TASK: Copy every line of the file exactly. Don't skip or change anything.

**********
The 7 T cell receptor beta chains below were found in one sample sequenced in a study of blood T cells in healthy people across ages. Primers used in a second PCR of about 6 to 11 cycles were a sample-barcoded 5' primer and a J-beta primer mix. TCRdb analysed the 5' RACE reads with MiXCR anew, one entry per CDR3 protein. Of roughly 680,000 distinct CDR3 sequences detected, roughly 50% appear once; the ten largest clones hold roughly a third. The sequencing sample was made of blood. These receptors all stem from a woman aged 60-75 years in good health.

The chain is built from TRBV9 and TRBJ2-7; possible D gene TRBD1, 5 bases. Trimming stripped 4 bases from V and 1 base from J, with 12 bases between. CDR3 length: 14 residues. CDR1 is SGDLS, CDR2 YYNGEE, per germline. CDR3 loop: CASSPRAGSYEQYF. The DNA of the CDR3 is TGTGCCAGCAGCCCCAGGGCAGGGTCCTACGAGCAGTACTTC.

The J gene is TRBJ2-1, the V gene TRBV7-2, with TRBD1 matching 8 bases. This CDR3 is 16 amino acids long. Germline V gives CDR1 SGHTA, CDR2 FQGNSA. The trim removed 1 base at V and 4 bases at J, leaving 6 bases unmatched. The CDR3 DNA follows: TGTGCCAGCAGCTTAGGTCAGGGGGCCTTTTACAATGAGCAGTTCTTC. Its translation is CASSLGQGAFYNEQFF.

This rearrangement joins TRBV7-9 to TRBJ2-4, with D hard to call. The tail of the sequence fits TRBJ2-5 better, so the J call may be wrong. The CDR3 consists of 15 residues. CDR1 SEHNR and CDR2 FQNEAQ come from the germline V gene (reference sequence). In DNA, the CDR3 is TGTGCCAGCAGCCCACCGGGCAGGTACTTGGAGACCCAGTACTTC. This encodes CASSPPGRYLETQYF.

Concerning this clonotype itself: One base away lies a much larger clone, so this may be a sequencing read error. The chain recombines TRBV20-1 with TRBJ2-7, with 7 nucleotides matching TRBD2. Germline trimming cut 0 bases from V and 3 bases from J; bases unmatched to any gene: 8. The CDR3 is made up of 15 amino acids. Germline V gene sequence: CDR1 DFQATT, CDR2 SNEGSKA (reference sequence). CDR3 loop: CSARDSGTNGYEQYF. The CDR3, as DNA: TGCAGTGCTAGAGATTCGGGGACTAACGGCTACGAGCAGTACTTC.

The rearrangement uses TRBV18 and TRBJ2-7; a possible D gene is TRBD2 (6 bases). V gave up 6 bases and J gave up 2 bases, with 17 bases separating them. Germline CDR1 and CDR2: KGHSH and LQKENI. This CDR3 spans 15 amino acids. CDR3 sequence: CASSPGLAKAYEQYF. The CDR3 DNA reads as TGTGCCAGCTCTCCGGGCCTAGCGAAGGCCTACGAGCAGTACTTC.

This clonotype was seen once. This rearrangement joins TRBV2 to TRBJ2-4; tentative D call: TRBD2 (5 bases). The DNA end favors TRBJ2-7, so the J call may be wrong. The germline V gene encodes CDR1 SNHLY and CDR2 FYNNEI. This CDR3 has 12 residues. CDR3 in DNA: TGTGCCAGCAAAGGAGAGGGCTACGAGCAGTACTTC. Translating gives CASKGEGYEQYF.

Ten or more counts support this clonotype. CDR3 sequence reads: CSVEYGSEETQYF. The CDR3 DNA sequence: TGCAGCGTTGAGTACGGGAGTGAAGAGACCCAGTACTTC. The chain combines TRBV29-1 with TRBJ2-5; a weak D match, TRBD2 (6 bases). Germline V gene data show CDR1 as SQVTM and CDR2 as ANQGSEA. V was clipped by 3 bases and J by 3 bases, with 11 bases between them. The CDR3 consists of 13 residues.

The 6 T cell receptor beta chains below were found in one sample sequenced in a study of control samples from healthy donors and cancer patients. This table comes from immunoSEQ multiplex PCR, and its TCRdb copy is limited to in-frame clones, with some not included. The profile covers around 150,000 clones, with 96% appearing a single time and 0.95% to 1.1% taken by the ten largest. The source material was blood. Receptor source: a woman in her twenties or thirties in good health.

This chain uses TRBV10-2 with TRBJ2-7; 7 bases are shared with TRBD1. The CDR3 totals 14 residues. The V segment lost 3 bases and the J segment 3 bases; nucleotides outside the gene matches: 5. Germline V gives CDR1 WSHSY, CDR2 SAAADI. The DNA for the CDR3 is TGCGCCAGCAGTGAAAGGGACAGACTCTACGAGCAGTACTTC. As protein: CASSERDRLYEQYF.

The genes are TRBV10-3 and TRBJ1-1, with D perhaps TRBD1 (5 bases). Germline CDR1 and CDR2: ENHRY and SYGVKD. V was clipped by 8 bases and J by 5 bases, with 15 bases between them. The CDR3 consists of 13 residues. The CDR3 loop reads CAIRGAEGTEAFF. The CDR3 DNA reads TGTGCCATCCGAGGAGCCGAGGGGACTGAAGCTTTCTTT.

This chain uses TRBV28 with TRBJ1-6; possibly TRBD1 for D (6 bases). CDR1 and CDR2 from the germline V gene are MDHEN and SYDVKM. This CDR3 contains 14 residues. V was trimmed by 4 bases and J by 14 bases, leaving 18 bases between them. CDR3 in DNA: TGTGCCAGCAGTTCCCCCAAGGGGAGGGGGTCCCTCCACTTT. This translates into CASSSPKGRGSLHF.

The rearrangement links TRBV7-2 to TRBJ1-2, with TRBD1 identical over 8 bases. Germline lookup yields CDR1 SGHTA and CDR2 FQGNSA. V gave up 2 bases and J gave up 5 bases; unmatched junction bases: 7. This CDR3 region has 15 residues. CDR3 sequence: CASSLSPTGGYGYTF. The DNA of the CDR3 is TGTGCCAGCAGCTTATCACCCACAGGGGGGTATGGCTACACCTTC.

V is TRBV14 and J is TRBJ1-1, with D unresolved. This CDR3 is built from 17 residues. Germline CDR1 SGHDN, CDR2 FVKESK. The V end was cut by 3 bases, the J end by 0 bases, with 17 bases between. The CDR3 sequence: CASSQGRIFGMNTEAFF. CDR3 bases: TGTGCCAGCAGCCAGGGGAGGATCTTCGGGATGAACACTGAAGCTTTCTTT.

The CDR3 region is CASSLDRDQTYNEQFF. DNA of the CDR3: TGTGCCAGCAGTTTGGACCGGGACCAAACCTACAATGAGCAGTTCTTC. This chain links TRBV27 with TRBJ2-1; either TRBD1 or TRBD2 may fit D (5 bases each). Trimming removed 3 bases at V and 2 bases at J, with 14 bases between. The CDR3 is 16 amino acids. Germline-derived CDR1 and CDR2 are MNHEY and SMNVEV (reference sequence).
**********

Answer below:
The 7 T cell receptor beta chains below were found in one sample sequenced in a study of blood T cells in healthy people across ages. Primers used in a second PCR of about 6 to 11 cycles were a sample-barcoded 5' primer and a J-beta primer mix. TCRdb analysed the 5' RACE reads with MiXCR anew, one entry per CDR3 protein. Of roughly 680,000 distinct CDR3 sequences detected, roughly 50% appear once; the ten largest clones hold roughly a third. The sequencing sample was made of blood. These receptors all stem from a woman aged 60-75 years in good health.

The chain is built from TRBV9 and TRBJ2-7; possible D gene TRBD1, 5 bases. Trimming stripped 4 bases from V and 1 base from J, with 12 bases between. CDR3 length: 14 residues. CDR1 is SGDLS, CDR2 YYNGEE, per germline. CDR3 loop: CASSPRAGSYEQYF. The DNA of the CDR3 is TGTGCCAGCAGCCCCAGGGCAGGGTCCTACGAGCAGTACTTC.

The J gene is TRBJ2-1, the V gene TRBV7-2, with TRBD1 matching 8 bases. This CDR3 is 16 amino acids long. Germline V gives CDR1 SGHTA, CDR2 FQGNSA. The trim removed 1 base at V and 4 bases at J, leaving 6 bases unmatched. The CDR3 DNA follows: TGTGCCAGCAGCTTAGGTCAGGGGGCCTTTTACAATGAGCAGTTCTTC. Its translation is CASSLGQGAFYNEQFF.

This rearrangement joins TRBV7-9 to TRBJ2-4, with D hard to call. The tail of the sequence fits TRBJ2-5 better, so the J call may be wrong. The CDR3 consists of 15 residues. CDR1 SEHNR and CDR2 FQNEAQ come from the germline V gene (reference sequence). In DNA, the CDR3 is TGTGCCAGCAGCCCACCGGGCAGGTACTTGGAGACCCAGTACTTC. This encodes CASSPPGRYLETQYF.

Concerning this clonotype itself: One base away lies a much larger clone, so this may be a sequencing read error. The chain recombines TRBV20-1 with TRBJ2-7, with 7 nucleotides matching TRBD2. Germline trimming cut 0 bases from V and 3 bases from J; bases unmatched to any gene: 8. The CDR3 is made up of 15 amino acids. Germline V gene sequence: CDR1 DFQATT, CDR2 SNEGSKA (reference sequence). CDR3 loop: CSARDSGTNGYEQYF. The CDR3, as DNA: TGCAGTGCTAGAGATTCGGGGACTAACGGCTACGAGCAGTACTTC.

The rearrangement uses TRBV18 and TRBJ2-7; a possible D gene is TRBD2 (6 bases). V gave up 6 bases and J gave up 2 bases, with 17 bases separating them. Germline CDR1 and CDR2: KGHSH and LQKENI. This CDR3 spans 15 amino acids. CDR3 sequence: CASSPGLAKAYEQYF. The CDR3 DNA reads as TGTGCCAGCTCTCCGGGCCTAGCGAAGGCCTACGAGCAGTACTTC.

This clonotype was seen once. This rearrangement joins TRBV2 to TRBJ2-4; tentative D call: TRBD2 (5 bases). The DNA end favors TRBJ2-7, so the J call may be wrong. The germline V gene encodes CDR1 SNHLY and CDR2 FYNNEI. This CDR3 has 12 residues. CDR3 in DNA: TGTGCCAGCAAAGGAGAGGGCTACGAGCAGTACTTC. Translating gives CASKGEGYEQYF.

Ten or more counts support this clonotype. CDR3 sequence reads: CSVEYGSEETQYF. The CDR3 DNA sequence: TGCAGCGTTGAGTACGGGAGTGAAGAGACCCAGTACTTC. The chain combines TRBV29-1 with TRBJ2-5; a weak D match, TRBD2 (6 bases). Germline V gene data show CDR1 as SQVTM and CDR2 as ANQGSEA. V was clipped by 3 bases and J by 3 bases, with 11 bases between them. The CDR3 consists of 13 residues.

The 6 T cell receptor beta chains below were found in one sample sequenced in a study of control samples from healthy donors and cancer patients. This table comes from immunoSEQ multiplex PCR, and its TCRdb copy is limited to in-frame clones, with some not included. The profile covers around 150,000 clones, with 96% appearing a single time and 0.95% to 1.1% taken by the ten largest. The source material was blood. Receptor source: a woman in her twenties or thirties in good health.

This chain uses TRBV10-2 with TRBJ2-7; 7 bases are shared with TRBD1. The CDR3 totals 14 residues. The V segment lost 3 bases and the J segment 3 bases; nucleotides outside the gene matches: 5. Germline V gives CDR1 WSHSY, CDR2 SAAADI. The DNA for the CDR3 is TGCGCCAGCAGTGAAAGGGACAGACTCTACGAGCAGTACTTC. As protein: CASSERDRLYEQYF.

The genes are TRBV10-3 and TRBJ1-1, with D perhaps TRBD1 (5 bases). Germline CDR1 and CDR2: ENHRY and SYGVKD. V was clipped by 8 bases and J by 5 bases, with 15 bases between them. The CDR3 consists of 13 residues. The CDR3 loop reads CAIRGAEGTEAFF. The CDR3 DNA reads TGTGCCATCCGAGGAGCCGAGGGGACTGAAGCTTTCTTT.

This chain uses TRBV28 with TRBJ1-6; possibly TRBD1 for D (6 bases). CDR1 and CDR2 from the germline V gene are MDHEN and SYDVKM. This CDR3 contains 14 residues. V was trimmed by 4 bases and J by 14 bases, leaving 18 bases between them. CDR3 in DNA: TGTGCCAGCAGTTCCCCCAAGGGGAGGGGGTCCCTCCACTTT. This translates into CASSSPKGRGSLHF.

The rearrangement links TRBV7-2 to TRBJ1-2, with TRBD1 identical over 8 bases. Germline lookup yields CDR1 SGHTA and CDR2 FQGNSA. V gave up 2 bases and J gave up 5 bases; unmatched junction bases: 7. This CDR3 region has 15 residues. CDR3 sequence: CASSLSPTGGYGYTF. The DNA of the CDR3 is TGTGCCAGCAGCTTATCACCCACAGGGGGGTATGGCTACACCTTC.

V is TRBV14 and J is TRBJ1-1, with D unresolved. This CDR3 is built from 17 residues. Germline CDR1 SGHDN, CDR2 FVKESK. The V end was cut by 3 bases, the J end by 0 bases, with 17 bases between. The CDR3 sequence: CASSQGRIFGMNTEAFF. CDR3 bases: TGTGCCAGCAGCCAGGGGAGGATCTTCGGGATGAACACTGAAGCTTTCTTT.

The CDR3 region is CASSLDRDQTYNEQFF. DNA of the CDR3: TGTGCCAGCAGTTTGGACCGGGACCAAACCTACAATGAGCAGTTCTTC. This chain links TRBV27 with TRBJ2-1; either TRBD1 or TRBD2 may fit D (5 bases each). Trimming removed 3 bases at V and 2 bases at J, with 14 bases between. The CDR3 is 16 amino acids. Germline-derived CDR1 and CDR2 are MNHEY and SMNVEV (reference sequence).